STORY BY SARAH FULTON
Female faculty at Drake University are making up to 12 percent less on average than their male colleagues.
The 2012-2013 data provided by Drake to the American Association of University Professors (AAUP) shows that the average wage discrepancy increases as women move up in the ranks. Assistant professors are paid four percent less, amounting to a difference of around $400. Associate professors make 11 percent less, a difference of $2,500. Full-time professors make 12 percent less for a yearly difference of $13,500.
“I am not saying that there is a nefarious intent there but the outcome is real,” sociology professor Darcie Vandergrift said. “In the day that those data are handed out it does feel like ‘oh my work is less valued than men’s work’.”
Availability of data
Vandergrift said that information has been distributed three times since she joined Faculty Senate. Several faculty expressed frustration that this information is not widely available or being discussed.
“I was aware that these are national trends,” marketing professor Radostina Purvanova said. “I was never aware this was true at Drake. That information should be more publicly available so that female professors can have more of a voice.”
Sociology professor Michael Haedicke echoed Purvanova’s statement.
“I do not think there is much broad discussion about gender inequality in pay,” Haedicke said. “There is the beginning of the discussion, but not a full conversation. One thing that would need to happen would be for the information to be widely available.”
President of Student Activists for Gender Equality Samantha Brenner was also unaware of the pay discrepancy.
“I actually have not heard much about it and we have not really talked that much about it at SAGE,” Brenner said. “Our last discussion of the year is women in economics so we will, I assume, talk a lot about that. However, I would not necessarily think to include Drake.”
Since Drake is a private institution, the university is not required to release faculty salary information.
However, many feel that data directly from the university would help find the cause behind the pay gap.
“Every year those numbers demonstrate inequality in pay,” Vandergrift said. “The interesting question is why that is. We have not had anyone bring answers to those questions to Faculty Senate.”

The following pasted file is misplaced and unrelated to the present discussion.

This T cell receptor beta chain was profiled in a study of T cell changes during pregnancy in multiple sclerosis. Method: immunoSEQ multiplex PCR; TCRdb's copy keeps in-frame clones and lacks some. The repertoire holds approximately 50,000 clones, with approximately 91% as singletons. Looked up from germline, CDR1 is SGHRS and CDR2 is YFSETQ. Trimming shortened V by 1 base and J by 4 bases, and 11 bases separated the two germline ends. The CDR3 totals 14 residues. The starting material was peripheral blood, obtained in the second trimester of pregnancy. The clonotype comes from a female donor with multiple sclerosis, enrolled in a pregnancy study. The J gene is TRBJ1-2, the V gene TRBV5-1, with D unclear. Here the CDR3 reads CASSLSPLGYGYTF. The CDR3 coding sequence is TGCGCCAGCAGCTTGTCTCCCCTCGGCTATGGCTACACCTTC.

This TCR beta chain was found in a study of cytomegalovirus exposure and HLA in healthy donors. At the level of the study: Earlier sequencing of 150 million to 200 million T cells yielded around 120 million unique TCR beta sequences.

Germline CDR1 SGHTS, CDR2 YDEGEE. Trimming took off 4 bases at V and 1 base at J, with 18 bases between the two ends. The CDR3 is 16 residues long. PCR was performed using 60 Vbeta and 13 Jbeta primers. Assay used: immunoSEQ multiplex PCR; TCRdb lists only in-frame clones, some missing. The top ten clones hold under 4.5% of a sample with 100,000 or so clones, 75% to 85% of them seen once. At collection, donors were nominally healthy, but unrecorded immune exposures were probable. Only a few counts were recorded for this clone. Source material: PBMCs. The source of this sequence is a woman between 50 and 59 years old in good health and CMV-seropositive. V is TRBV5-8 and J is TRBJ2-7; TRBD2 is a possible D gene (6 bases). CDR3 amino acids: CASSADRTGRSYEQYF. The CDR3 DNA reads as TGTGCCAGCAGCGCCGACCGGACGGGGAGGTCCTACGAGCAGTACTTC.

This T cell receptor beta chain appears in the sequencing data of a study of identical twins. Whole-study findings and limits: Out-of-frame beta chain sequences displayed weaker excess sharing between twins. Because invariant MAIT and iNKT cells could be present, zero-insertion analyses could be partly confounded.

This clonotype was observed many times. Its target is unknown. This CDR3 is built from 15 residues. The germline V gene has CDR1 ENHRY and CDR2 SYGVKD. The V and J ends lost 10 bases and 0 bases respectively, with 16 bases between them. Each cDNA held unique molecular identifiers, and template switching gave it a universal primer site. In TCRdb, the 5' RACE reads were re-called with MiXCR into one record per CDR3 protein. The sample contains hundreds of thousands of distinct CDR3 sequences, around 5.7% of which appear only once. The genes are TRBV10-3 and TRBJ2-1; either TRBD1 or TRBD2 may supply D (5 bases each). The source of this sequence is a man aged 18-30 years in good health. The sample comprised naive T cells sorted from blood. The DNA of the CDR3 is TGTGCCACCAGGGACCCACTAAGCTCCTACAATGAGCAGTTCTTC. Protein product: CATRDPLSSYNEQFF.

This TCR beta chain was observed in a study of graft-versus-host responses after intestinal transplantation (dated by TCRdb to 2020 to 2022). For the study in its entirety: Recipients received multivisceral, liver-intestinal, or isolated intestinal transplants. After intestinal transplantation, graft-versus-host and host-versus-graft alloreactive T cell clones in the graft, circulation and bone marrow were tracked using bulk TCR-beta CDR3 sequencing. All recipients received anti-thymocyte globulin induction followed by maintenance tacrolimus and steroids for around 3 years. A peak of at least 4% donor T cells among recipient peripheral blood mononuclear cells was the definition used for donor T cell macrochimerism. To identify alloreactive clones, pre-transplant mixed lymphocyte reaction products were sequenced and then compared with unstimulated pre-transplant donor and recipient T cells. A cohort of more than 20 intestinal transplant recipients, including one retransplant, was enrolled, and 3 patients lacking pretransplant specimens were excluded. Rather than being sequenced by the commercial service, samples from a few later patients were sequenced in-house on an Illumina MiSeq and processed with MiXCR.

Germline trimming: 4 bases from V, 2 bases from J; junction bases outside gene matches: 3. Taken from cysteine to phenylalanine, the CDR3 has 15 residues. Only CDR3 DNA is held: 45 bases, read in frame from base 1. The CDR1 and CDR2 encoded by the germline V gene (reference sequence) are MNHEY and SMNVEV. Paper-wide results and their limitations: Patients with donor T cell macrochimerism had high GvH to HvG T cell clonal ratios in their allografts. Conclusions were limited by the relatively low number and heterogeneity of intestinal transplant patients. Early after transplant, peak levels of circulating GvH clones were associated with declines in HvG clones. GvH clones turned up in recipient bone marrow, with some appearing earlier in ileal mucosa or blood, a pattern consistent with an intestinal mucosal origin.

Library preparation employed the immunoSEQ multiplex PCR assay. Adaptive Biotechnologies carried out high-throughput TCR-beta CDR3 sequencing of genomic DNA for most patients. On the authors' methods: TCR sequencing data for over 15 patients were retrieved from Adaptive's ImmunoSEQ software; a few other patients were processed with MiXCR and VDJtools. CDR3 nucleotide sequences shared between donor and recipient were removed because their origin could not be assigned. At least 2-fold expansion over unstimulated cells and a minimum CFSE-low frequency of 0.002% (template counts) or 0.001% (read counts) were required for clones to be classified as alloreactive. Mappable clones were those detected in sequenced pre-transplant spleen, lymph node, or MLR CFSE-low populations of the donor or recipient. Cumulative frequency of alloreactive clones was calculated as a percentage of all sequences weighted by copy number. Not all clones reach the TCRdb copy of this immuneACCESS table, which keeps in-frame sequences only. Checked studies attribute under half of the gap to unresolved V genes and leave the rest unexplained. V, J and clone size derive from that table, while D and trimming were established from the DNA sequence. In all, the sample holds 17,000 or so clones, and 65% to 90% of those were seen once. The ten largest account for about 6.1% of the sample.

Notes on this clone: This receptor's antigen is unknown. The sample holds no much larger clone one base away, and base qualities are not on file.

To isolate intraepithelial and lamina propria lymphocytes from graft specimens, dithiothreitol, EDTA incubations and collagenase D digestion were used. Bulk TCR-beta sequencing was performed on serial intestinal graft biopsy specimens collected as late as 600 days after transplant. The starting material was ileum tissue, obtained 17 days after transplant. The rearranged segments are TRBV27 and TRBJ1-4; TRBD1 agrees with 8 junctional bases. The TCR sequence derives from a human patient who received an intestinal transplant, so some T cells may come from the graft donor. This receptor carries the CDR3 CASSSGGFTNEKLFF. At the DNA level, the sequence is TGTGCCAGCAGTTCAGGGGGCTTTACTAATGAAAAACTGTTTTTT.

Director of Institutional Research Kevin Saunders said that Drake is more focused on aggregate date. Though his office does not deal directly with faculty salary information, he did say that the AAUP findings merit further analysis.
“The short answers is that people are not blind to your questions,” Saunders said. “It is a sensitive topic and a lot of factors that contribute. My perception is that when you look at those graphs it raises a question. Anytime that the question is raised it is important to take that next step.”
The next step for many faculty is finding what causes the pay disparity.
One cause of the pay gap could be the large number of men in higher paying fields of study. The majority of full time faculty, 45 percent, are male. They also represent the majority in the highest paying fields like law and business.
“When you are going off of an average a single high or low number can influence the average,” Saunders said. “Let’s imagine that there is a handful of really high paid faculty members who are also male. They are going to tend to pull that up.“
The three highest paid faculty members for the 2010-2011 school year were all male, according to the 2011 tax-exempt form filed by the university.
However, women are the majority in the college of pharmacy and health sciences.
While Vandergrift agrees that field disparity may cause the pay gap, she is not ready to accept it as the sole reason.
“While some factors may appear to be individual, due to individual choices, like what field you go into or taking parental leave,” Vandergrift said. “The social organization of everyday life impacts the way people make choices.”
Service work and tenure
She believes that other factors like the distribution of service work also plays a role.
“You look at who gets the services awards, women are much more represented there,” Vandergrift said. “When you look at the tenure and promotion criteria, scholarship is something that is a clear and extremely important.”
Due to time constraints, English Professor Jennifer Perrine believes it is harder for a professor to excel in areas more highly valued by the university when they are involved in service work.